I've talked before about how I appreciate getting postcards. I have a friend who sends postcards periodically, but I also received a postcard from a local business recently after I made a major purchase. I appreciated the personal touch.

But the number of letters, postcards, or just general mail I receive has been going down and I suspect it's been going down for you, too, because so much of our correspondence is done electronically. Even taxes can be done electronically. Yet, the price of stamps continues to increase and it may be going up again.

In January, the price of stamps went up from 66 cents to 68 cents and now CNN is reporting the US Postal Service has filed a request to raise the price again.

READ MORE: New Price for Stamps in Montana As of January 2024

In a press release from the USPS, they present what the new prices will be if approved by the Postal Regulatory Commission.

  • First Class Letters would go from 68 cents to 73 cents.
  • First Class Letters (metered) would go from 64 cents to 69 cents.
  • First Class Postcards would go from 53 cents to 56 cents.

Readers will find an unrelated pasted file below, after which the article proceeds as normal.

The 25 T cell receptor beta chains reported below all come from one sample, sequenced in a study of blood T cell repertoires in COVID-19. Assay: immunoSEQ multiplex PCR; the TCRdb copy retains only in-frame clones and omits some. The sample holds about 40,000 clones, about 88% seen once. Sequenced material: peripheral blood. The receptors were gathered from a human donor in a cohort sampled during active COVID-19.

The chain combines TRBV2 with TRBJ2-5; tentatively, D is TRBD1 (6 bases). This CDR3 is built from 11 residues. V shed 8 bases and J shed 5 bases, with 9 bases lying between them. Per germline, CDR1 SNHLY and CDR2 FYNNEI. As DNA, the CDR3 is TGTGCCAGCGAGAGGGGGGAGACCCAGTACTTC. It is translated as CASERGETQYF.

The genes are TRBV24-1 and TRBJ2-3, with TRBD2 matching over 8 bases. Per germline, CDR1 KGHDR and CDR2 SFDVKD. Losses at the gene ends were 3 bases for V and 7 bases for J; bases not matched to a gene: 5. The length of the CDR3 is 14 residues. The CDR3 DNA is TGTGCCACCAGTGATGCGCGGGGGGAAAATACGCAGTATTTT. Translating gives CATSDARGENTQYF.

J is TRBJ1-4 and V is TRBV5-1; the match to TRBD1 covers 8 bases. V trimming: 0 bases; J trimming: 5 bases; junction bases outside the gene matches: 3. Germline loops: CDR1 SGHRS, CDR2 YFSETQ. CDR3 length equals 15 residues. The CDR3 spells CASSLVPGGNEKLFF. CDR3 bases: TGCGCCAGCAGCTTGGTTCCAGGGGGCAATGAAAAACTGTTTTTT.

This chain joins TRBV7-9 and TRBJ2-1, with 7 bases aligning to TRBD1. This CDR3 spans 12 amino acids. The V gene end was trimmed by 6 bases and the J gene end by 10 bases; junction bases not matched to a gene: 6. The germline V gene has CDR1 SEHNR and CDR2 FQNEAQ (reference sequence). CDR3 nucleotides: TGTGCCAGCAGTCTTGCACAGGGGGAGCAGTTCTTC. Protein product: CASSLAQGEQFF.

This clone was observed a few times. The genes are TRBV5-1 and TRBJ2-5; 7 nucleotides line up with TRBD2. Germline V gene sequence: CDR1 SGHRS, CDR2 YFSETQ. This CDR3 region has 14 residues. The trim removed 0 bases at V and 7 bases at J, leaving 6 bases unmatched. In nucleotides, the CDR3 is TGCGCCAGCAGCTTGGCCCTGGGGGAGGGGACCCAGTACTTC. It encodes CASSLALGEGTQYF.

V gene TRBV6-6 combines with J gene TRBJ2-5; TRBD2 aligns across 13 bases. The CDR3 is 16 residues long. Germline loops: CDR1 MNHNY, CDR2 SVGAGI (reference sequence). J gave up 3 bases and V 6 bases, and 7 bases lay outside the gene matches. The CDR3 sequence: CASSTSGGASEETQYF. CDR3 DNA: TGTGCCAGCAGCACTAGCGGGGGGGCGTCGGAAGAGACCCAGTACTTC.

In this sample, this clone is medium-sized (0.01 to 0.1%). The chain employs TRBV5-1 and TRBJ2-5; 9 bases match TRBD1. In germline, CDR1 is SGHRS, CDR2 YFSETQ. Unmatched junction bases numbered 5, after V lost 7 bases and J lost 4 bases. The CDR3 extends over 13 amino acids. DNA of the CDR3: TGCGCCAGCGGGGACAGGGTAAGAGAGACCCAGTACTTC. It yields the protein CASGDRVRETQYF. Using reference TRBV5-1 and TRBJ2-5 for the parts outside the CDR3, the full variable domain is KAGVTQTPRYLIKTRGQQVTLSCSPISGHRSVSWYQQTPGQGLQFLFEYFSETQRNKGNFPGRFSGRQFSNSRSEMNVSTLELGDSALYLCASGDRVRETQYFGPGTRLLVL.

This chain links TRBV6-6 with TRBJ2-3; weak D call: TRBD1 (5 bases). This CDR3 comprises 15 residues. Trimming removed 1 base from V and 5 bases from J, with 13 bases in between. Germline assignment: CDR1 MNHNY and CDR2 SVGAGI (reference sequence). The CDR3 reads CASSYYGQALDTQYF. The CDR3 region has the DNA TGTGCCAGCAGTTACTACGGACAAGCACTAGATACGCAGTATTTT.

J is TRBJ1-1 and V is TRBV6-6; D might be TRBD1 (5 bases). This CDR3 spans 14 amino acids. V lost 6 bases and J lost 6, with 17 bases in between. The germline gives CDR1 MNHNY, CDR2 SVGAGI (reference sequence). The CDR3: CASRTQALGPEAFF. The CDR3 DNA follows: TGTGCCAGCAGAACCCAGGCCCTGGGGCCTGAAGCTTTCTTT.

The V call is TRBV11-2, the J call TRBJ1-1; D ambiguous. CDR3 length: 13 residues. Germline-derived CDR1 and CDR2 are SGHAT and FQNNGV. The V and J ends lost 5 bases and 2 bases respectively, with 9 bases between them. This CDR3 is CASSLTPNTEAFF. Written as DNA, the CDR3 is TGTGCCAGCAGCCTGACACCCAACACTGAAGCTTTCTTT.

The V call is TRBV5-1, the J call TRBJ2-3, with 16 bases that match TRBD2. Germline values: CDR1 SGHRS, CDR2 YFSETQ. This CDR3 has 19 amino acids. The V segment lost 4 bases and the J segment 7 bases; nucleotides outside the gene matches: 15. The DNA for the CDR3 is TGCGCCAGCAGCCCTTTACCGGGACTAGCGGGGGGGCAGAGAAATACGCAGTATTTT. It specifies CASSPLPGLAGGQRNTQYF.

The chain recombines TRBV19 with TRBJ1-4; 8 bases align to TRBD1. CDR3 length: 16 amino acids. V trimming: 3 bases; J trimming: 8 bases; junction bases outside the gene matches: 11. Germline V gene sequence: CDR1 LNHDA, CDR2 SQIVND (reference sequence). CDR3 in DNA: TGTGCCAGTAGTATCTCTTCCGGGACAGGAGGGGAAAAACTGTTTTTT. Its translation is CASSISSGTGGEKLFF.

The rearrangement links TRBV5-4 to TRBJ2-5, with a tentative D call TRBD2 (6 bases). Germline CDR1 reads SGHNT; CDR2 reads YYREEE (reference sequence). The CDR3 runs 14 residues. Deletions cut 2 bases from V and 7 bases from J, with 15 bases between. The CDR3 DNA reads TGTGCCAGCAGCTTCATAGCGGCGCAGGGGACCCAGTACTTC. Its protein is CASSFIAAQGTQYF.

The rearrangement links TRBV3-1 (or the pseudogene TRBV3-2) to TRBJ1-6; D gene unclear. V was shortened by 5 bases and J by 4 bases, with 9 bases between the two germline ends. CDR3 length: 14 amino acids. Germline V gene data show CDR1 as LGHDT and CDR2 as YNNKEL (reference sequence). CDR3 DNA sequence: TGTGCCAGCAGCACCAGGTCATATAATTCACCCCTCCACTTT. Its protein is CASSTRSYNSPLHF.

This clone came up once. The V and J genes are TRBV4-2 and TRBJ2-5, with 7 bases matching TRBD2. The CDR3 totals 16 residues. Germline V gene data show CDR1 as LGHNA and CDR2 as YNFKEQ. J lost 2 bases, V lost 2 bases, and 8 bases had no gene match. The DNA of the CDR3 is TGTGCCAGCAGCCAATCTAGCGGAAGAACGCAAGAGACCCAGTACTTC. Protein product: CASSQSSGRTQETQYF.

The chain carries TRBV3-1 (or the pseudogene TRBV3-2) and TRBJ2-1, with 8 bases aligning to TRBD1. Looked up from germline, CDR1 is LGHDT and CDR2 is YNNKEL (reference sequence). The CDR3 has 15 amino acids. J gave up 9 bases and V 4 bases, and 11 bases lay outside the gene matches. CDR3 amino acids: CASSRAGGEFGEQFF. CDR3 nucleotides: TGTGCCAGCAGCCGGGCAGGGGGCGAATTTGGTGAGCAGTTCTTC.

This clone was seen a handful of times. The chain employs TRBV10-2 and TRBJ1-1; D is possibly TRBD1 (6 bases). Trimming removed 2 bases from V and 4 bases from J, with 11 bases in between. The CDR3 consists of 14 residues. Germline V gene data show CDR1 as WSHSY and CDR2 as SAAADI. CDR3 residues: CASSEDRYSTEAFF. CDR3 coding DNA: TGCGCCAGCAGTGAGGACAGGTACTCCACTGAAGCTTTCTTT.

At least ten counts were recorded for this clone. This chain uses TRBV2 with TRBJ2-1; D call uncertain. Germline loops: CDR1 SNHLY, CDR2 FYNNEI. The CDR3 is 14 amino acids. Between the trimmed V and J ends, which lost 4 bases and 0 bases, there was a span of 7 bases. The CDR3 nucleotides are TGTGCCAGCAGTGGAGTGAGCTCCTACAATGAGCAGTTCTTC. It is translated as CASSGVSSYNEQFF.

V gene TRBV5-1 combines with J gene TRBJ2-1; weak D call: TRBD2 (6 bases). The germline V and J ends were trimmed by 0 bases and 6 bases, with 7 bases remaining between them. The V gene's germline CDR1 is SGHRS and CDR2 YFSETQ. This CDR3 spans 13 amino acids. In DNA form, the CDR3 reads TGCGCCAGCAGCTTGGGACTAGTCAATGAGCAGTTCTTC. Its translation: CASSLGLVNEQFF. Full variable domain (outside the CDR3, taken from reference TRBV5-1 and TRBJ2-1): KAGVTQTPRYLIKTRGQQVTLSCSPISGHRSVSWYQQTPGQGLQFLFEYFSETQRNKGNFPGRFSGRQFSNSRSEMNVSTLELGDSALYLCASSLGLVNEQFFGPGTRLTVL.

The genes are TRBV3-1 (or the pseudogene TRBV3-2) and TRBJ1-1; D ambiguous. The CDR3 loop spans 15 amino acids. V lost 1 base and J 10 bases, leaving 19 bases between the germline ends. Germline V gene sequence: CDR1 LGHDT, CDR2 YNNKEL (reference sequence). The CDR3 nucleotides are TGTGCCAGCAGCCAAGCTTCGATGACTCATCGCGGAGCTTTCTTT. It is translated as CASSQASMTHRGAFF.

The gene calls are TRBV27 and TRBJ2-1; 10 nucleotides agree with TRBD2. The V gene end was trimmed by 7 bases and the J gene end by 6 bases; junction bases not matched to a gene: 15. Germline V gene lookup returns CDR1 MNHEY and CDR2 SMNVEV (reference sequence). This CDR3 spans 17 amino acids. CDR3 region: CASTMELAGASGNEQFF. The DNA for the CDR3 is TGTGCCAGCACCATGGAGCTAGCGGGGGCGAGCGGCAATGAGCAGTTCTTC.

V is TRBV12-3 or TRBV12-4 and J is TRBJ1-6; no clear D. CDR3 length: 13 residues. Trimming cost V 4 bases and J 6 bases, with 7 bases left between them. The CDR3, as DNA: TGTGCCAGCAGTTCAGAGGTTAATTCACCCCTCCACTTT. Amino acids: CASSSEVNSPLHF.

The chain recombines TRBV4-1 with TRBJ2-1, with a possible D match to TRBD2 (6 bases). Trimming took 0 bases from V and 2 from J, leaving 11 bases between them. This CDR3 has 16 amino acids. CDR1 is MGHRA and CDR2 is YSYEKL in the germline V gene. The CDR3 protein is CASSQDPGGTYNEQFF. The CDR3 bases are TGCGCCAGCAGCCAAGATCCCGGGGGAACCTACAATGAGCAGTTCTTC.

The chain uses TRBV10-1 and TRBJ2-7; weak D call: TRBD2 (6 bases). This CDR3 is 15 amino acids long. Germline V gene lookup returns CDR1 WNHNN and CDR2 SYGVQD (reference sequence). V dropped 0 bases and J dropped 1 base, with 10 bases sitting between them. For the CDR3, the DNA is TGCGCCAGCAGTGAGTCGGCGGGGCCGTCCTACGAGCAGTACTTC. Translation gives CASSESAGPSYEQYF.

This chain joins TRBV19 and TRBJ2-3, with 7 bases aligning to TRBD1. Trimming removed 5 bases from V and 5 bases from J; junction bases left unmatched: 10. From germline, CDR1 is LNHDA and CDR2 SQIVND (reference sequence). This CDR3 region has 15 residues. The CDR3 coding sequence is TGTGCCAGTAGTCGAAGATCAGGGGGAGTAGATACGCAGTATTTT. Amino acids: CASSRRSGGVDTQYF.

Additional price increases are identified in the press release.

As we reported in January, looking at USPS historical rates, stamp prices increased twice in 2023. If the Postal Regulatory Commission approves this latest increase, there will be two increases in 2024 as well. Since 2018, the rate of increase also seems to be increasing from one or two cents to three to five cents. Take a look at the USPS stamp prices over 10 years.

  • January 26, 2014 - 49 cents
  • April 10, 2016 - 47 cents (notice the price went down)
  • January 22, 2017 - 49 cents
  • January 21, 2018 - 50 cents
  • January 27, 2019 - 55 cents
  • August 29, 2021 - 58 cents
  • July 10, 2022 - 60 cents
  • January 22, 2023 - 63 cents
  • July 9, 2023 - 66 cents
  • January 21, 2024 - 68 cents
  • July 14, 2024 - 73 cents (proposed)

Overall, the USPS says the proposed rate would increase all mailing services by nearly 8%.

How Much Did Stamps Cost the Year You Were Born?

Here's a look at the cost of postage throughout the years, beginning in 1863. The price listed is for letters weighing up to one ounce.

Gallery Credit: George McIntyre

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